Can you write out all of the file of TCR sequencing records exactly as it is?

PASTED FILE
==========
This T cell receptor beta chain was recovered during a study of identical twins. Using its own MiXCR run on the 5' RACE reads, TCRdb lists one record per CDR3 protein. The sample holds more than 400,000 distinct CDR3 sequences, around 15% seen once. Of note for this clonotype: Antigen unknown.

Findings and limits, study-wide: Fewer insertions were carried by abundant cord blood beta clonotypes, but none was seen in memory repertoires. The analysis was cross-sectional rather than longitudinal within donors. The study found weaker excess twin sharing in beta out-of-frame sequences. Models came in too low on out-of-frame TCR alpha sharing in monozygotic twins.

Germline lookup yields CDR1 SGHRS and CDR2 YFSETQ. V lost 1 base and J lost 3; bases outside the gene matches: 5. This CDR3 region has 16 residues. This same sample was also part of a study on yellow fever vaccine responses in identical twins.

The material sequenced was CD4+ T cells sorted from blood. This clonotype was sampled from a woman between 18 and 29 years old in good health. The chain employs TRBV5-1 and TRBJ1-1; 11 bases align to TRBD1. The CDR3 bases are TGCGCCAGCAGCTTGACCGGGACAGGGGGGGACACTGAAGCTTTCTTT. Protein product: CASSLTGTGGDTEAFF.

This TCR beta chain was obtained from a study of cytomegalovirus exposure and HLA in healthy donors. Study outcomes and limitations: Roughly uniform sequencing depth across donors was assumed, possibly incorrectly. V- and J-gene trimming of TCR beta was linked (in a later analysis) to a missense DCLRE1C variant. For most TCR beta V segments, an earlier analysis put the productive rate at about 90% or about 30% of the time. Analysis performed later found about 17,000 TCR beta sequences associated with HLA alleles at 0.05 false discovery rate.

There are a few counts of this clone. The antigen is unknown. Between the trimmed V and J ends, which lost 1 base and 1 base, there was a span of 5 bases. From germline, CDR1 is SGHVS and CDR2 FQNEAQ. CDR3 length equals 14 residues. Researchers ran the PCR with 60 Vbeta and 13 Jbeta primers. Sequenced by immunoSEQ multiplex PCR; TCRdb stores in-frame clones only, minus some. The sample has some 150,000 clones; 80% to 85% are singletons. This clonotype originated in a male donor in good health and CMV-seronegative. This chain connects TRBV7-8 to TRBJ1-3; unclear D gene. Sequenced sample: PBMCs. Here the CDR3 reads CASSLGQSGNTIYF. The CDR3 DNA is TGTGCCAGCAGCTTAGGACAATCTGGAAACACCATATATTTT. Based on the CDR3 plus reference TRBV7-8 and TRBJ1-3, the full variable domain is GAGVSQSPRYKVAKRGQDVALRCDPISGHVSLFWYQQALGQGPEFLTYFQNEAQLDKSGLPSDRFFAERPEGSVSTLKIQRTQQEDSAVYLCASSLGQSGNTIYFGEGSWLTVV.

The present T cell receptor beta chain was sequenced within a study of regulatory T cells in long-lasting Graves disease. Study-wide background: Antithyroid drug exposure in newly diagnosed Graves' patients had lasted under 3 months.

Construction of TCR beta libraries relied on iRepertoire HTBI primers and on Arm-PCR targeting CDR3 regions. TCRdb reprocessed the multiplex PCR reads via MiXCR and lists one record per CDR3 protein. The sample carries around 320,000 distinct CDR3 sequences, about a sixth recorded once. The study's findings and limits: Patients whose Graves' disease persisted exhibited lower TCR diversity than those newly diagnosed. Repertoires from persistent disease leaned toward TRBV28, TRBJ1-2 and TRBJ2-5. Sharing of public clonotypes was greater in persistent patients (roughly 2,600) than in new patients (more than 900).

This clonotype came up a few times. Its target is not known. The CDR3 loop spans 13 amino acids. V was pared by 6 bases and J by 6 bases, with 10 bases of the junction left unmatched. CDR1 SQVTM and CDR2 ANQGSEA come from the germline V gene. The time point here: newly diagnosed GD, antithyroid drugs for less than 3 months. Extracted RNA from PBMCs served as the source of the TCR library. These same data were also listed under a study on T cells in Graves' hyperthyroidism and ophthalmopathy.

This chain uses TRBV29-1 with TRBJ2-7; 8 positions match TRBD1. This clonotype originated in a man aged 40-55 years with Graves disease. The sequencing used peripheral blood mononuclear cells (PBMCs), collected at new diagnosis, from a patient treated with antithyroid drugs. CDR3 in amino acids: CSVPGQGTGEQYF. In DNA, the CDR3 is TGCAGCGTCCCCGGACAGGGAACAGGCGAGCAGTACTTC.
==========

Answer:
This T cell receptor beta chain was recovered during a study of identical twins. Using its own MiXCR run on the 5' RACE reads, TCRdb lists one record per CDR3 protein. The sample holds more than 400,000 distinct CDR3 sequences, around 15% seen once. Of note for this clonotype: Antigen unknown.

Findings and limits, study-wide: Fewer insertions were carried by abundant cord blood beta clonotypes, but none was seen in memory repertoires. The analysis was cross-sectional rather than longitudinal within donors. The study found weaker excess twin sharing in beta out-of-frame sequences. Models came in too low on out-of-frame TCR alpha sharing in monozygotic twins.

Germline lookup yields CDR1 SGHRS and CDR2 YFSETQ. V lost 1 base and J lost 3; bases outside the gene matches: 5. This CDR3 region has 16 residues. This same sample was also part of a study on yellow fever vaccine responses in identical twins.

The material sequenced was CD4+ T cells sorted from blood. This clonotype was sampled from a woman between 18 and 29 years old in good health. The chain employs TRBV5-1 and TRBJ1-1; 11 bases align to TRBD1. The CDR3 bases are TGCGCCAGCAGCTTGACCGGGACAGGGGGGGACACTGAAGCTTTCTTT. Protein product: CASSLTGTGGDTEAFF.

This TCR beta chain was obtained from a study of cytomegalovirus exposure and HLA in healthy donors. Study outcomes and limitations: Roughly uniform sequencing depth across donors was assumed, possibly incorrectly. V- and J-gene trimming of TCR beta was linked (in a later analysis) to a missense DCLRE1C variant. For most TCR beta V segments, an earlier analysis put the productive rate at about 90% or about 30% of the time. Analysis performed later found about 17,000 TCR beta sequences associated with HLA alleles at 0.05 false discovery rate.

There are a few counts of this clone. The antigen is unknown. Between the trimmed V and J ends, which lost 1 base and 1 base, there was a span of 5 bases. From germline, CDR1 is SGHVS and CDR2 FQNEAQ. CDR3 length equals 14 residues. Researchers ran the PCR with 60 Vbeta and 13 Jbeta primers. Sequenced by immunoSEQ multiplex PCR; TCRdb stores in-frame clones only, minus some. The sample has some 150,000 clones; 80% to 85% are singletons. This clonotype originated in a male donor in good health and CMV-seronegative. This chain connects TRBV7-8 to TRBJ1-3; unclear D gene. Sequenced sample: PBMCs. Here the CDR3 reads CASSLGQSGNTIYF. The CDR3 DNA is TGTGCCAGCAGCTTAGGACAATCTGGAAACACCATATATTTT. Based on the CDR3 plus reference TRBV7-8 and TRBJ1-3, the full variable domain is GAGVSQSPRYKVAKRGQDVALRCDPISGHVSLFWYQQALGQGPEFLTYFQNEAQLDKSGLPSDRFFAERPEGSVSTLKIQRTQQEDSAVYLCASSLGQSGNTIYFGEGSWLTVV.

The present T cell receptor beta chain was sequenced within a study of regulatory T cells in long-lasting Graves disease. Study-wide background: Antithyroid drug exposure in newly diagnosed Graves' patients had lasted under 3 months.

Construction of TCR beta libraries relied on iRepertoire HTBI primers and on Arm-PCR targeting CDR3 regions. TCRdb reprocessed the multiplex PCR reads via MiXCR and lists one record per CDR3 protein. The sample carries around 320,000 distinct CDR3 sequences, about a sixth recorded once. The study's findings and limits: Patients whose Graves' disease persisted exhibited lower TCR diversity than those newly diagnosed. Repertoires from persistent disease leaned toward TRBV28, TRBJ1-2 and TRBJ2-5. Sharing of public clonotypes was greater in persistent patients (roughly 2,600) than in new patients (more than 900).

This clonotype came up a few times. Its target is not known. The CDR3 loop spans 13 amino acids. V was pared by 6 bases and J by 6 bases, with 10 bases of the junction left unmatched. CDR1 SQVTM and CDR2 ANQGSEA come from the germline V gene. The time point here: newly diagnosed GD, antithyroid drugs for less than 3 months. Extracted RNA from PBMCs served as the source of the TCR library. These same data were also listed under a study on T cells in Graves' hyperthyroidism and ophthalmopathy.

This chain uses TRBV29-1 with TRBJ2-7; 8 positions match TRBD1. This clonotype originated in a man aged 40-55 years with Graves disease. The sequencing used peripheral blood mononuclear cells (PBMCs), collected at new diagnosis, from a patient treated with antithyroid drugs. CDR3 in amino acids: CSVPGQGTGEQYF. In DNA, the CDR3 is TGCAGCGTCCCCGGACAGGGAACAGGCGAGCAGTACTTC.